On the spiritual side of our lives, the winter months were a mixed bag. We found online church to be very difficult. We sang the same songs and listened to the same sermons we would have done, as if we’d been attending in person. However, the lack of human contact and fellowship turned what is normally a rich and fulfilling weekly activity into just another content filled exercise. We have been reminded afresh of the fact that as human beings we are designed to be together in person with each other and the lack of human eye contact and touch is deeply missed. The saying that “we come to church for the spiritual input, but keep coming back for the friends”, has taken on new and fresh meaning for us.
Our winter was
significantly brightened when we watched Season 1 and 2 of “The Chosen”. This
is the first ever TV series on the life of Jesus and His disciples. It is being
funded 100% by crowd funding, so the producers are not beholden to investors
and any ulterior motives. Ultimately there will be seven seasons. The key facts
remain true to the Biblical story. However, what the show does is go and create
a back story that arrives at the Biblical story. So, it is a type of faction.
The writers do a wonderful job of helping us to envisage what the background
might have been to the Bible story we know. For us and many others, The Chosen
has brought the story of Jesus to life in a wonderful way. There are many
scenes fixed in my mind which bring me to tears. If you have not seen it, set
aside some time and just do it. You can find it online for free at “thechosen.tv”. We have been watching this together with our Small Group and then discussing it
when we meet. It really gets our juices going and we are enjoying doing second
and sometimes third viewings.
Each season has its blessings. In this case we
were visited by snow angels.
Spring is a lovely time in Canada. The bleakness of winter begins to recede, but the warmth and color of summer has not quite arrived. It is a transitional time, like the coming of the Kingdom of God – it has been achieved but still in the process of being realized. In the Spring, we know the blossoms and blooms are coming, the evidence is there, but they don't fully emerge for another couple of months. The temperatures are not conducive to sitting out, and the ground is still frozen, so gardening is not only a waste of time, but impossible.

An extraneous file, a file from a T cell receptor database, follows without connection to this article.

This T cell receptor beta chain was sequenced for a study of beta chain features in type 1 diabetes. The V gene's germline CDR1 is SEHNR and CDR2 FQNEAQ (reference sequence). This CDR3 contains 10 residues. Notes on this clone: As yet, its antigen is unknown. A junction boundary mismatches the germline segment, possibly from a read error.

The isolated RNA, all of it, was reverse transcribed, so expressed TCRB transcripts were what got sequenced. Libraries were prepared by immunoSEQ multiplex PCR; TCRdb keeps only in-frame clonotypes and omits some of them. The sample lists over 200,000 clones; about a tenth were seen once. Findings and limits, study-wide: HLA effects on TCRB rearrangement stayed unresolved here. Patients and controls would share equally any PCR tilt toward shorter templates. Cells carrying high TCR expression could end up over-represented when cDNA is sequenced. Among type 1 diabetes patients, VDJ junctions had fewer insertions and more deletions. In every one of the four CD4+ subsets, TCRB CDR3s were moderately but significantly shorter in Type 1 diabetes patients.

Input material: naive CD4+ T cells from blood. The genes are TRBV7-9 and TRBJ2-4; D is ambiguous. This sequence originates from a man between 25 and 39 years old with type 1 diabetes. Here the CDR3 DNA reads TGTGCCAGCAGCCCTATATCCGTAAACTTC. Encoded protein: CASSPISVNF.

What is one
to do in the Spring during a Covid lockdown? Well, if you own an RV its
obvious. Renovate. In 2020, Cher and I had embarked on an ambitious external
renovation of our 2004 RV. We had resealed the rubberised roof, removed and
replaced 16-year-old dried and baked on decals, replaced the tires and
generally spruced up the outside so at least we didn’t need to feel embarrassed
about driving down the road or parking alongside a half million dollar luxury RV
in a campsite somewhere. Despite it’s age, the engine on our RV has only done
50,000 miles so it is still a baby mechanically. The inside of the RV had been
lived in one way or another for 17 years and looked like it. So, mainly out of
the need to have something to do during lockdown, we decided to do the
unthinkable – we would renovate the interior. I am not a practical guy at all
and it’s a measure of my desperation to do something, anything, that we were
willing to give it a shot.
Before - 17 years of loving RV use
beginning to show
It’s instructive that once one starts a project and just follows logically one step after another, how things just seem to proceed quite naturally. We decided on a completely new look. We would repaint the walls, which ultimately, we never did, re-upholster the furniture, change the carpets, light and plug fixtures, add a few lights and put backsplash in the kitchen and bathroom. We changed the mattress on our bed and re-did all the window curtain fittings. We started with a long and seemingly impossible list of things to do. We kicked off by keeping Amazon afloat for a week or two with our orders alone. We also contributed significantly to the local economy at Home Depot, carpet, fabric and upholstery stores. We parked the RV on our driveway for close on a month while we went hard at it. It was quite a scary feeling when we had stripped it all down to the bare bones and we seriously wondered if we would ever get it back together again.
|Kitchen backsplash - check|
|Cher - presiding over the new look|
|Part of the renovation team |
on Rose and Roy's house
|Sammy, Rob and Esther at Scarborough Bluffs|
|Cher and Rob kayaking in a local stream|
|Beautiful spring day at Mara Beach|
|Sammy and Esther rescuing |
ice shards - early spring
|Julia and Chris enjoying the better weather|
|James, Kai, John and Peter - partners|
|Peter, James and John - tree climbers extraordinaire|
My To Do
list has taken a severe hit during Covid. Never has it looked so depleted and
low. Nevertheless, some of those jobs have proved remarkably tenacious and resilient.
For the eight years we have lived in our current house, Cher and I have thrown
our garden waste into a big pile in the strip of forest between our house and
the one behind us, to make compost. Covid isolation, left us no choice but to sort and